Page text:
Next Article in Journal
Covalent Organic Frameworks in Sample Preparation
Next Article in Special Issue
How to Separate Kinase Inhibition from Undesired Monoamine Oxidase A Inhibition—The Development of the DYRK1A Inhibitor AnnH75 from the Alkaloid Harmine
Previous Article in Journal
Preparation of Poly(glycidyl methacrylate) (PGMA) and Amine Modified PGMA Adsorbents for Purification of Glucosinolates from Cruciferous Plants
Previous Article in Special Issue
Virtual Screening Identifies Chebulagic Acid as an Inhibitor of the M2(S31N) Viral Ion Channel and Influenza A Virus
Review

Natural Products as Modulators of Sirtuins

1
Department of Pharmaceutical Chemistry, Faculty of Pharmacy, Istanbul University, Istanbul 34116, Turkey
2
Institute of Pharmacy, Martin-Luther University of Halle-Wittenberg, Kurt-Mothes-Str. 3, 06120 Halle (Saale), Germany
3
Department of Chemistry, University of Buea, P.O. Box 63, Buea CM-00237, Cameroon
4
Institute of Botany, Technical University of Dresden, 01217 Dresden, Germany
*
Author to whom correspondence should be addressed.
Academic Editor: José Rubén Tormo
Molecules 2020, 25(14), 3287; https://doi.org/10.3390/molecules25143287
Received: 22 January 2020 / Revised: 12 July 2020 / Accepted: 15 July 2020 / Published: 20 July 2020
(This article belongs to the Special Issue Structure–Activity Relationships (SAR) of Natural Products)
Natural products have been used for the treatment of human diseases since ancient history. Over time, due to the lack of precise tools and techniques for the separation, purification, and structural elucidation of active constituents in natural resources there has been a decline in financial support and efforts in characterization of natural products. Advances in the design of chemical compounds and the understanding of their functions is of pharmacological importance for the biomedical field. However, natural products regained attention as sources of novel drug candidates upon recent developments and progress in technology. Natural compounds were shown to bear an inherent ability to bind to biomacromolecules and cover an unparalleled chemical space in comparison to most libraries used for high-throughput screening. Thus, natural products hold a great potential for the drug discovery of new scaffolds for therapeutic targets such as sirtuins. Sirtuins are Class III histone deacetylases that have been linked to many diseases such as Parkinson`s disease, Alzheimer’s disease, type II diabetes, and cancer linked to aging. In this review, we examine the revitalization of interest in natural products for drug discovery and discuss natural product modulators of sirtuins that could serve as a starting point for the development of isoform selective and highly potent drug-like compounds, as well as the potential application of naturally occurring sirtuin inhibitors in human health and those in clinical trials. View Full-Text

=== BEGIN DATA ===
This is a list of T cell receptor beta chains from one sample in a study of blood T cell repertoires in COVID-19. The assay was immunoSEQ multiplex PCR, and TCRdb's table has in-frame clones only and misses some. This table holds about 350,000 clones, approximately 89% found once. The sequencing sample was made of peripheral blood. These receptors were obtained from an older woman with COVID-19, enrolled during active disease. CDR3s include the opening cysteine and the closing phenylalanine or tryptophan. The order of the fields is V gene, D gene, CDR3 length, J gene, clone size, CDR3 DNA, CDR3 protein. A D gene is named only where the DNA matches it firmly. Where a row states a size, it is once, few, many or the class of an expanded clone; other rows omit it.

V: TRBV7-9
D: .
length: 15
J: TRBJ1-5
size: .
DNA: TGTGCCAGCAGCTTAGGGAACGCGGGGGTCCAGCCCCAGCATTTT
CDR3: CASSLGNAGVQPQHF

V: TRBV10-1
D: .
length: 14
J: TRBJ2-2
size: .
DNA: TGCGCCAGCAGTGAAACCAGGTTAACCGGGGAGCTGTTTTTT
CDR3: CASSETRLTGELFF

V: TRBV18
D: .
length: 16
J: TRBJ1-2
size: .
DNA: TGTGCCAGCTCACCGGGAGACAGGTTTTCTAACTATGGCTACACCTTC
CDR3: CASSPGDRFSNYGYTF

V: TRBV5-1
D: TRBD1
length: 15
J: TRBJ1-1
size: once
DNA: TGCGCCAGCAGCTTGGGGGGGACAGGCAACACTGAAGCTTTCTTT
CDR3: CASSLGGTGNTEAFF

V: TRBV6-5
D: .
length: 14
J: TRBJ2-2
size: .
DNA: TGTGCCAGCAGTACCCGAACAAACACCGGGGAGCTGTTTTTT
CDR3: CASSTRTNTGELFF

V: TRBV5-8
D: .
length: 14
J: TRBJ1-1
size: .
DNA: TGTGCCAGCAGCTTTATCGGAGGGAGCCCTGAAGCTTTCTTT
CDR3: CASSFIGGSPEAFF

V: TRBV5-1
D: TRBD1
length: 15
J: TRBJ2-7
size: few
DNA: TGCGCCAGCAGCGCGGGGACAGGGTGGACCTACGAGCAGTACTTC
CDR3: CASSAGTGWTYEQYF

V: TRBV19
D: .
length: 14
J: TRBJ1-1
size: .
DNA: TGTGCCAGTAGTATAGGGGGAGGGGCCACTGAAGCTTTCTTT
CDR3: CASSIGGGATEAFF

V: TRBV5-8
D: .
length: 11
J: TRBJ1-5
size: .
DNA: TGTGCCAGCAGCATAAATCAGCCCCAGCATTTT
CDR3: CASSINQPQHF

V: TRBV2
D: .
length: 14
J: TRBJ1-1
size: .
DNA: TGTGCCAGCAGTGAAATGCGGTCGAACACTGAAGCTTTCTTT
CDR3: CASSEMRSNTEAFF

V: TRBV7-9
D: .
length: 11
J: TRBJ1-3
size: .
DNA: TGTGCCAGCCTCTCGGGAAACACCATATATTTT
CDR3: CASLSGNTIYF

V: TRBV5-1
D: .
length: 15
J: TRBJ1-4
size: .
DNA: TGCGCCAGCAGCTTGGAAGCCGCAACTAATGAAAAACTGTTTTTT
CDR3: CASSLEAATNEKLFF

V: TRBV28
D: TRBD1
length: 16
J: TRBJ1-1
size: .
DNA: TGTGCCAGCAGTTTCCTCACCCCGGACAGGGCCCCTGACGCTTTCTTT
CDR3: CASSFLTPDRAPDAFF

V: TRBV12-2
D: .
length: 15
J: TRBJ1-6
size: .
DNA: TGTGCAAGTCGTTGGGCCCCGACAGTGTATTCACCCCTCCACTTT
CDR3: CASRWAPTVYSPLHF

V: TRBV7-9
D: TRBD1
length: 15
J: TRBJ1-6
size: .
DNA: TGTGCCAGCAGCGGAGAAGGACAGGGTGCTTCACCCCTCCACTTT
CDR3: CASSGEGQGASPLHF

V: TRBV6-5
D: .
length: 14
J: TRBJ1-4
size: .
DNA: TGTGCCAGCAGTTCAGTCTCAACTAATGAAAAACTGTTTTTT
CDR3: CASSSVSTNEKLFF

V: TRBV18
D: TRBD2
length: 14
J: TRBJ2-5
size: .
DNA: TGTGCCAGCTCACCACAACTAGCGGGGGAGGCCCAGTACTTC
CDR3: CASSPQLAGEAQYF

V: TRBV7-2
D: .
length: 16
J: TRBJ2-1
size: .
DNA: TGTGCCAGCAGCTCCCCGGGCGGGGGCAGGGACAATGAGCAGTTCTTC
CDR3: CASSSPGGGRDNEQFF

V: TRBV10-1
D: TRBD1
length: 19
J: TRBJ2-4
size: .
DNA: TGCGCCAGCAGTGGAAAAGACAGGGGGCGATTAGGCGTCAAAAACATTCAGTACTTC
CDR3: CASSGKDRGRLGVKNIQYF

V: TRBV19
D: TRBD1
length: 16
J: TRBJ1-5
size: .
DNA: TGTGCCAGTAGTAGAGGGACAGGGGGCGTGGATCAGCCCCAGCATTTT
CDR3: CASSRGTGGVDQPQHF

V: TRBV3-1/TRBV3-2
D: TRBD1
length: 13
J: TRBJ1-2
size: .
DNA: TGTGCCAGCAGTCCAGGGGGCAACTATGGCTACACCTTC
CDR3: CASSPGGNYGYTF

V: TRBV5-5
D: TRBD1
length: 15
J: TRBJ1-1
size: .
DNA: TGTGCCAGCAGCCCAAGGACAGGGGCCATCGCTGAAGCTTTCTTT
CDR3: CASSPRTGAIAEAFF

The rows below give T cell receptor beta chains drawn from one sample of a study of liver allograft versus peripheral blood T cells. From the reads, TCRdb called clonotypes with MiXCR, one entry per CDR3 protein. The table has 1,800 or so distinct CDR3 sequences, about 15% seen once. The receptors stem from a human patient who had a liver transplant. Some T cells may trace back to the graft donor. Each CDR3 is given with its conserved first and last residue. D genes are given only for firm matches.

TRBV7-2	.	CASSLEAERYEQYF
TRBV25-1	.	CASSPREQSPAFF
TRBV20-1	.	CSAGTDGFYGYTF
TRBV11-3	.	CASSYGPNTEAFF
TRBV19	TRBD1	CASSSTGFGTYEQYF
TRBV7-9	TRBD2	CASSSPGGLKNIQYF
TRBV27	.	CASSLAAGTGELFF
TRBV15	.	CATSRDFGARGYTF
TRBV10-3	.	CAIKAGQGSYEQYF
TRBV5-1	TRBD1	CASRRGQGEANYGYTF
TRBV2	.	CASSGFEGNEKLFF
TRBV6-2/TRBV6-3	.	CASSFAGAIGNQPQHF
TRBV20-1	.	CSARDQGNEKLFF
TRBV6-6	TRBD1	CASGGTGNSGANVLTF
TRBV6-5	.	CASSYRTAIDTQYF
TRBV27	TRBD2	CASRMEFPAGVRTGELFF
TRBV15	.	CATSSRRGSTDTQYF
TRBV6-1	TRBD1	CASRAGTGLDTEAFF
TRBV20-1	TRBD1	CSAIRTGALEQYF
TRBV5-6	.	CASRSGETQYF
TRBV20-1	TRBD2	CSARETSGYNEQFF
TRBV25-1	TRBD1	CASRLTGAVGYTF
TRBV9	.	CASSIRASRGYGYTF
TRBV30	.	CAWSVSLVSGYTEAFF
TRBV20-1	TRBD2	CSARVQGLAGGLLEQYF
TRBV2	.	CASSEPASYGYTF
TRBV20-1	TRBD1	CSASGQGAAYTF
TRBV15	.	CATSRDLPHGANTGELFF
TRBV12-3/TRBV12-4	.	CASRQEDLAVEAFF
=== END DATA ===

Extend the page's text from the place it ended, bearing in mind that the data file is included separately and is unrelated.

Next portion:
Keywords: natural products; sirtuin; drug discovery; epigenetics; structure–activity relationship natural products; sirtuin; drug discovery; epigenetics; structure–activity relationship
Show Figures

Figure 1

MDPI and ACS Style

Karaman Mayack, B.; Sippl, W.; Ntie-Kang, F. Natural Products as Modulators of Sirtuins. Molecules 2020, 25, 3287. https://doi.org/10.3390/molecules25143287

AMA Style

Karaman Mayack B, Sippl W, Ntie-Kang F. Natural Products as Modulators of Sirtuins. Molecules. 2020; 25(14):3287. https://doi.org/10.3390/molecules25143287

Chicago/Turabian Style

Karaman Mayack, Berin, Wolfgang Sippl, and Fidele Ntie-Kang. 2020. "Natural Products as Modulators of Sirtuins" Molecules 25, no. 14: 3287. https://doi.org/10.3390/molecules25143287

Find Other Styles
Note that from the first issue of 2016, MDPI journals use article numbers instead of page numbers. See further details here.

Article Access Map by Country/Region

1
Back to TopTop